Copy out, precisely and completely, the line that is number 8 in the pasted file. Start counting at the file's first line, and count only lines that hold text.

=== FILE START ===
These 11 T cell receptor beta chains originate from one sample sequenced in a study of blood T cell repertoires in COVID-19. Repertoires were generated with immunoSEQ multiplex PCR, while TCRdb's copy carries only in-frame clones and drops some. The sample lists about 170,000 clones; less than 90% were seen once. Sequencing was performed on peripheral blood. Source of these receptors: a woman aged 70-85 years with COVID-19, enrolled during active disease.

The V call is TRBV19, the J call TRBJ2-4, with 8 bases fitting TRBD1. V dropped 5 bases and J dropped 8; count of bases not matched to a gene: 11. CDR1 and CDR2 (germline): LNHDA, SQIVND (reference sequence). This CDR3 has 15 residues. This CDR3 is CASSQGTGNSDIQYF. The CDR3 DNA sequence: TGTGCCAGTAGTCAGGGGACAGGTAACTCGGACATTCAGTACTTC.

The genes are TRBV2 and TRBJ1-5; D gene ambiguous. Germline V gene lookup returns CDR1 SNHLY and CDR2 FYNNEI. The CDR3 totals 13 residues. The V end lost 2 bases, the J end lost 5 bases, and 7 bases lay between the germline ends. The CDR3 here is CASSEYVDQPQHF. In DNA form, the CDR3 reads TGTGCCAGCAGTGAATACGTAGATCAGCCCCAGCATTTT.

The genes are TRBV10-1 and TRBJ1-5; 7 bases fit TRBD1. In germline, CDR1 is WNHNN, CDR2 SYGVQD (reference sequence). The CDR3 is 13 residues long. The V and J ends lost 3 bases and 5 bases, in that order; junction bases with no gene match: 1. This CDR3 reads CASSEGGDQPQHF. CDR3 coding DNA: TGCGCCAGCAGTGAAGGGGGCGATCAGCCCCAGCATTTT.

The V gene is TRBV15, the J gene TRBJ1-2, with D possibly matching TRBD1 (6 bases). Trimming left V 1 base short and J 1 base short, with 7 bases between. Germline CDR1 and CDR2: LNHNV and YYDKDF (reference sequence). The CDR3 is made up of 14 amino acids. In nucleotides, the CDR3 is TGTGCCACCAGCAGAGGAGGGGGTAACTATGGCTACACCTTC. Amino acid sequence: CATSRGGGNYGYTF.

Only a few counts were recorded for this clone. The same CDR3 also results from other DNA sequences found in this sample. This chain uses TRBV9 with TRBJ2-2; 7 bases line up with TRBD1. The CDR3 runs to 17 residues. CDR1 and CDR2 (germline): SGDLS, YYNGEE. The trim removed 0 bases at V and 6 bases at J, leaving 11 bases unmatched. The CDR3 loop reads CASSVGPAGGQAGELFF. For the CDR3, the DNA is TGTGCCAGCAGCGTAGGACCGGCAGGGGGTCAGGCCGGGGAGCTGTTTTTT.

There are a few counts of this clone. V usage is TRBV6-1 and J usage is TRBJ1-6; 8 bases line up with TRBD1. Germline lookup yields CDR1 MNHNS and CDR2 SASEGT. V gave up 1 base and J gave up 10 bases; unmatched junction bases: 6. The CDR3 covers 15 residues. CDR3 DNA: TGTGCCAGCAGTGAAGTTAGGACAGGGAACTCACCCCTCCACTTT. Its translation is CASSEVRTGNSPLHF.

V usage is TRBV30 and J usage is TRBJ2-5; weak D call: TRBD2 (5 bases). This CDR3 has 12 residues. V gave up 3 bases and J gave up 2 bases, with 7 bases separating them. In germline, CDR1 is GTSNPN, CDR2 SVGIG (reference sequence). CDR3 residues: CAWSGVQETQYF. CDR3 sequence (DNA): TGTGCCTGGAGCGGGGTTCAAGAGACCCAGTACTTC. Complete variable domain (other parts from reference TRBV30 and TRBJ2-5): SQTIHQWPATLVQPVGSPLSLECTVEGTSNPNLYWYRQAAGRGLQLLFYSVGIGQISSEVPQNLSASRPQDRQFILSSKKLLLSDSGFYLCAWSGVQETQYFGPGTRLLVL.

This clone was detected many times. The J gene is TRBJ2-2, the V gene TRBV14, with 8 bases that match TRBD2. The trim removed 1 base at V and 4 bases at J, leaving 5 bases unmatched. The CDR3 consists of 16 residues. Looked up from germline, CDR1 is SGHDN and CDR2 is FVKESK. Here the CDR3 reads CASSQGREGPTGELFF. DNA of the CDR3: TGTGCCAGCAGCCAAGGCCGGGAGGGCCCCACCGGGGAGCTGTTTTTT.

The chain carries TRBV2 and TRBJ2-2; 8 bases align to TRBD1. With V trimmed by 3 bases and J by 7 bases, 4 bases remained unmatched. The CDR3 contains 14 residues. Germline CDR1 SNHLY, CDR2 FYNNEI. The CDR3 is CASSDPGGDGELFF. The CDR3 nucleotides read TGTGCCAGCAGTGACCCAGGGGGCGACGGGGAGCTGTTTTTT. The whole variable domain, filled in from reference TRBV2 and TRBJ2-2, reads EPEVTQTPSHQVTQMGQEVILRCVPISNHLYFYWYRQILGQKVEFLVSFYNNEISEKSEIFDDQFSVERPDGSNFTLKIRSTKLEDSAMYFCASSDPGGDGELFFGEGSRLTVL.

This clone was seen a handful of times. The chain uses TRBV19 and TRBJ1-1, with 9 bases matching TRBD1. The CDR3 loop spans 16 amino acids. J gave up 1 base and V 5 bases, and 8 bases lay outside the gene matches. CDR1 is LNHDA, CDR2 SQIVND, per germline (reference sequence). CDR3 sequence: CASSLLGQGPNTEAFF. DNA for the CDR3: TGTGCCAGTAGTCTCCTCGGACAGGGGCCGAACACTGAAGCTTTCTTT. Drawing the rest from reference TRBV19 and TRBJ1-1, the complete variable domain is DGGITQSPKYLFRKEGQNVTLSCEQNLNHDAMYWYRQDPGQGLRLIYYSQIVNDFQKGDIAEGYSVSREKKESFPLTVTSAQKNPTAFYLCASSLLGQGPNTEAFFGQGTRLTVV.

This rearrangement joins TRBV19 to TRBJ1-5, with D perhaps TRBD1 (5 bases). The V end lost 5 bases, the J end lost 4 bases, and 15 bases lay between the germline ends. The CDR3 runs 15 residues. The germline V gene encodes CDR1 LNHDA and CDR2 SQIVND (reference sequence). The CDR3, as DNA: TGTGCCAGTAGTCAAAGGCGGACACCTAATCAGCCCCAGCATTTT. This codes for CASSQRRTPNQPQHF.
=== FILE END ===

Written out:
V usage is TRBV30 and J usage is TRBJ2-5; weak D call: TRBD2 (5 bases). This CDR3 has 12 residues. V gave up 3 bases and J gave up 2 bases, with 7 bases separating them. In germline, CDR1 is GTSNPN, CDR2 SVGIG (reference sequence). CDR3 residues: CAWSGVQETQYF. CDR3 sequence (DNA): TGTGCCTGGAGCGGGGTTCAAGAGACCCAGTACTTC. Complete variable domain (other parts from reference TRBV30 and TRBJ2-5): SQTIHQWPATLVQPVGSPLSLECTVEGTSNPNLYWYRQAAGRGLQLLFYSVGIGQISSEVPQNLSASRPQDRQFILSSKKLLLSDSGFYLCAWSGVQETQYFGPGTRLLVL.